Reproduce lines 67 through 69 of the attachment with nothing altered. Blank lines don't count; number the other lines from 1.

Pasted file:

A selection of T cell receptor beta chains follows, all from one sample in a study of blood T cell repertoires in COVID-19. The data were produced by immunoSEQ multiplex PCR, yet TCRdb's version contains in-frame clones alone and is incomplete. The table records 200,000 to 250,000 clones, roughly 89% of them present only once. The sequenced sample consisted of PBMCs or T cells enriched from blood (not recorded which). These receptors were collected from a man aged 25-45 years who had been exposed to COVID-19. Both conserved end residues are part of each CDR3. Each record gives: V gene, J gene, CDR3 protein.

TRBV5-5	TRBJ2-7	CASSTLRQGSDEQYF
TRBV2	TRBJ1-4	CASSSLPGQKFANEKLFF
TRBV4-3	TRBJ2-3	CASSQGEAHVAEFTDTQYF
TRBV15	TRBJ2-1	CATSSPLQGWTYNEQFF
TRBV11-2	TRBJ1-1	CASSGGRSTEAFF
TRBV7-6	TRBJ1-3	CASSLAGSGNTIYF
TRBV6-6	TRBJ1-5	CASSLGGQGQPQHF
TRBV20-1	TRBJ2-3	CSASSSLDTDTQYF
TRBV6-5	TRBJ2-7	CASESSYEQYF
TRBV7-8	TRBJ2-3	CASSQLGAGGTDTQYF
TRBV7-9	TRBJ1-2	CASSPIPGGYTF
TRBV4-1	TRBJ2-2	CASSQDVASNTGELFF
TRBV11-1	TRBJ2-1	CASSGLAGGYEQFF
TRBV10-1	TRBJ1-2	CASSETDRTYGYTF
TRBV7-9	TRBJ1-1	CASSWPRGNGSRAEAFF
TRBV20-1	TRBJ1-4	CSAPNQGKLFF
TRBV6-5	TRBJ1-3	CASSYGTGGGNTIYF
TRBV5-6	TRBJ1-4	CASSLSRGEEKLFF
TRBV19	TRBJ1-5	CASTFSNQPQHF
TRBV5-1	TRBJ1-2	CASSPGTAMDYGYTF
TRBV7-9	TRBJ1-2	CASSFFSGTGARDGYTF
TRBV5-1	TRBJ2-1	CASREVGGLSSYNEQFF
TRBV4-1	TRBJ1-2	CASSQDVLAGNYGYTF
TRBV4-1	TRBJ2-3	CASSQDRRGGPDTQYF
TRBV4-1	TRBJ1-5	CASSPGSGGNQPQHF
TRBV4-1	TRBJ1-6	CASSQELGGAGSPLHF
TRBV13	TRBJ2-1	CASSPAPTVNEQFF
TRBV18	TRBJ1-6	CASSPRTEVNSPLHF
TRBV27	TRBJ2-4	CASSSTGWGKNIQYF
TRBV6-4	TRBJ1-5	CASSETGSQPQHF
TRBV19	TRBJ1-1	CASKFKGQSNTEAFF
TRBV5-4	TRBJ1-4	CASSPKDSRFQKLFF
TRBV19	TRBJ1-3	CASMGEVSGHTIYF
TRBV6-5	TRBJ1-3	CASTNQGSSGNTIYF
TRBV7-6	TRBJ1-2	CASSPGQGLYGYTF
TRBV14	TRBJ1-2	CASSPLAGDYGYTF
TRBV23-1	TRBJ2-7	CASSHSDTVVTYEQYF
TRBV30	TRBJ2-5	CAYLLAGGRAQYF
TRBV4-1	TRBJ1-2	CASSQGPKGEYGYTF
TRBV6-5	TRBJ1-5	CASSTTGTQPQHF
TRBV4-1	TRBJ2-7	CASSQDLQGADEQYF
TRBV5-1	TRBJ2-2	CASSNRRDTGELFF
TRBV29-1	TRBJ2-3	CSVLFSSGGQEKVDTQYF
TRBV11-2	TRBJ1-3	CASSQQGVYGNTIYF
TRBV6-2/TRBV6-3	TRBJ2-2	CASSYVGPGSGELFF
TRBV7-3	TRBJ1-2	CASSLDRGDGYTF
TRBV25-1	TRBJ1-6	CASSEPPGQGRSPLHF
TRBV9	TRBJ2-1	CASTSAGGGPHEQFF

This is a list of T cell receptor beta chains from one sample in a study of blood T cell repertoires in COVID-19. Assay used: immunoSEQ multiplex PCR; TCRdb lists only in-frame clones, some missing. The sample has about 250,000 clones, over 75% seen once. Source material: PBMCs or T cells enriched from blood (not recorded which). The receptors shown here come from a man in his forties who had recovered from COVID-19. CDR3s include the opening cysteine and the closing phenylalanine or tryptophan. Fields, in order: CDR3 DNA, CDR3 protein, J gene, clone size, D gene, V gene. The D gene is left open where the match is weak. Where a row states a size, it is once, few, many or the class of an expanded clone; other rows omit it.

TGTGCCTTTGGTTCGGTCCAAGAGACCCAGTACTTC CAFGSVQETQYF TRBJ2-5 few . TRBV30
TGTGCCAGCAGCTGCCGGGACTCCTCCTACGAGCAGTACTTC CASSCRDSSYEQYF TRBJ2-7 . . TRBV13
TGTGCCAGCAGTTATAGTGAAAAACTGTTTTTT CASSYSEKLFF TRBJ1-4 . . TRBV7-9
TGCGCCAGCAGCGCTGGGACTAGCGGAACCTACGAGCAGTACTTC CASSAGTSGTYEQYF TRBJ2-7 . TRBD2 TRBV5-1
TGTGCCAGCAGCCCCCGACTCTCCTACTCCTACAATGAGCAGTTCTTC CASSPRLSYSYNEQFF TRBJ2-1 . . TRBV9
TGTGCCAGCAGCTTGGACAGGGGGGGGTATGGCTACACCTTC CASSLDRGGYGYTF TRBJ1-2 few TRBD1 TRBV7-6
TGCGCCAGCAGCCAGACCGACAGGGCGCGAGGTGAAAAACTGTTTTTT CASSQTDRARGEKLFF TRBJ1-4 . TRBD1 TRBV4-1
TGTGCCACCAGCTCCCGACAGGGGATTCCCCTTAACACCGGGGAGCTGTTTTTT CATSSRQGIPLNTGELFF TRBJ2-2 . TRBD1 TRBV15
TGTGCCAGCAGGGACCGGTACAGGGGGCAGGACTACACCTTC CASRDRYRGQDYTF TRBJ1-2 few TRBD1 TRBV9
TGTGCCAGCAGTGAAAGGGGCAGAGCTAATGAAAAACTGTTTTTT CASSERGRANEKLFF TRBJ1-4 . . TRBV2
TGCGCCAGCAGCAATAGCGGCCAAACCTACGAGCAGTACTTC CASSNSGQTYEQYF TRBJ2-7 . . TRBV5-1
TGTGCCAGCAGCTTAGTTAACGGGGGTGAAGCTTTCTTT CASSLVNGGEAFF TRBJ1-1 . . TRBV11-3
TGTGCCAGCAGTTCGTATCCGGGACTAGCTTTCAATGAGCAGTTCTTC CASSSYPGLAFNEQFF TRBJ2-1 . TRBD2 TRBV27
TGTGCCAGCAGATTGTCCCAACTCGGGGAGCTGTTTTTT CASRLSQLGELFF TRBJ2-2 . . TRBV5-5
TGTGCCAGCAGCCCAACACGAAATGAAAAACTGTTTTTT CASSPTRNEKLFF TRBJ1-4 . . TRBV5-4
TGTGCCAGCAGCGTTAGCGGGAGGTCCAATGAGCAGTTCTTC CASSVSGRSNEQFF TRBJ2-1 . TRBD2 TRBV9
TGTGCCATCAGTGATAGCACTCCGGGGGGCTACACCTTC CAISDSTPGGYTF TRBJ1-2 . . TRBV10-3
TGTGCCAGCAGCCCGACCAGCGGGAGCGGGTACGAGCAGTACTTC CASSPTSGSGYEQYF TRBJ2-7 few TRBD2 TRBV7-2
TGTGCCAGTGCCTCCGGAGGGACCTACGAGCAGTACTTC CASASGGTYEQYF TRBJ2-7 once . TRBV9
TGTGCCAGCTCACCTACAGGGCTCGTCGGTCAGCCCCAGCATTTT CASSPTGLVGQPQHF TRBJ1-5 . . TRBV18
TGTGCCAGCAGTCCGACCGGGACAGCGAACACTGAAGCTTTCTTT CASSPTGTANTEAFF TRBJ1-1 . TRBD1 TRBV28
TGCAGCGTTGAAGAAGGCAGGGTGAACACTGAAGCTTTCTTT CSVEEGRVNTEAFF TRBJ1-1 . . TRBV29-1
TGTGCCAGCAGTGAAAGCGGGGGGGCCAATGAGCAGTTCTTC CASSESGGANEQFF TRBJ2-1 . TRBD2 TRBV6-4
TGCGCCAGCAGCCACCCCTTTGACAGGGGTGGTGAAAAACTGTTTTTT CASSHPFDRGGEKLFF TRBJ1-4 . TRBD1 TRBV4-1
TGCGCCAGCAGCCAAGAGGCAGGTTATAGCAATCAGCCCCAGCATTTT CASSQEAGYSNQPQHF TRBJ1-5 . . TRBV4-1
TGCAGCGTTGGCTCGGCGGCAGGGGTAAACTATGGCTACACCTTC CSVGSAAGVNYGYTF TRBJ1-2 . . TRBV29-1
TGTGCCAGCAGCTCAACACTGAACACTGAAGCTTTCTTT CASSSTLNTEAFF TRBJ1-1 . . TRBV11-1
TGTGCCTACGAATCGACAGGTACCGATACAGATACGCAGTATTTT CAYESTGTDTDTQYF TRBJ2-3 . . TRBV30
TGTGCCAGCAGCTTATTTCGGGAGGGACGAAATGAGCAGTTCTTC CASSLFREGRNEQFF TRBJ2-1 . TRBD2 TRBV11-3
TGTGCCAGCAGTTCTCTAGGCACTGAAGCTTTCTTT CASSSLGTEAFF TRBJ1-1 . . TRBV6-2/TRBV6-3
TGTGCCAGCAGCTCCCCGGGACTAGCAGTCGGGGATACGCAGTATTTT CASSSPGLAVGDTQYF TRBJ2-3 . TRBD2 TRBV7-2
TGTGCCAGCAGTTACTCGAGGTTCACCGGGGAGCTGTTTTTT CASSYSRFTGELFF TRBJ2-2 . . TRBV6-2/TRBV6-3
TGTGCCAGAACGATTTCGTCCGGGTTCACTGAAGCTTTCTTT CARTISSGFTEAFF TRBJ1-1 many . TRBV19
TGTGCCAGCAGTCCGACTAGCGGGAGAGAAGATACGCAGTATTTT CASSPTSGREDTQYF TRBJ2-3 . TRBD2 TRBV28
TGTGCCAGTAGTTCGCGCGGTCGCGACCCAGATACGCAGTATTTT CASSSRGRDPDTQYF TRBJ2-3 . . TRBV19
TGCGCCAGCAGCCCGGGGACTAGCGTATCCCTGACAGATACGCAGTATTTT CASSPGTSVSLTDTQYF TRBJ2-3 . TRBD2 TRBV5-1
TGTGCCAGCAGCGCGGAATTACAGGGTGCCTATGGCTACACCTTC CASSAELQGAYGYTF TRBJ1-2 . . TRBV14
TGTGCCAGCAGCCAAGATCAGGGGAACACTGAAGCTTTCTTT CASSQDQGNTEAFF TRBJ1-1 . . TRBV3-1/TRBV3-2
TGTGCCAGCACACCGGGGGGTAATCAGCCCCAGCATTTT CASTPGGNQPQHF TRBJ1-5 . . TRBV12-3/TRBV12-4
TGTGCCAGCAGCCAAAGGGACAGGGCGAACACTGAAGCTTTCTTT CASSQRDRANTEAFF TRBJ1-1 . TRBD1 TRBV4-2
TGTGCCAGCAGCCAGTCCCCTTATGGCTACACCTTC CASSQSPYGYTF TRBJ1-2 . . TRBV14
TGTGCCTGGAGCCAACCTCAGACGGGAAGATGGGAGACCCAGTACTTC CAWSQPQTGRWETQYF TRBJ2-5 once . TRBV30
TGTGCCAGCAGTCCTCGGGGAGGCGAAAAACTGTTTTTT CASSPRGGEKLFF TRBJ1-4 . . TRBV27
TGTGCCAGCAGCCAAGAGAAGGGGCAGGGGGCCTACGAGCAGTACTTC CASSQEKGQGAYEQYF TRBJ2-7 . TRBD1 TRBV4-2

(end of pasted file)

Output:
TGTGCCATCAGTGATAGCACTCCGGGGGGCTACACCTTC CAISDSTPGGYTF TRBJ1-2 . . TRBV10-3
TGTGCCAGCAGCCCGACCAGCGGGAGCGGGTACGAGCAGTACTTC CASSPTSGSGYEQYF TRBJ2-7 few TRBD2 TRBV7-2
TGTGCCAGTGCCTCCGGAGGGACCTACGAGCAGTACTTC CASASGGTYEQYF TRBJ2-7 once . TRBV9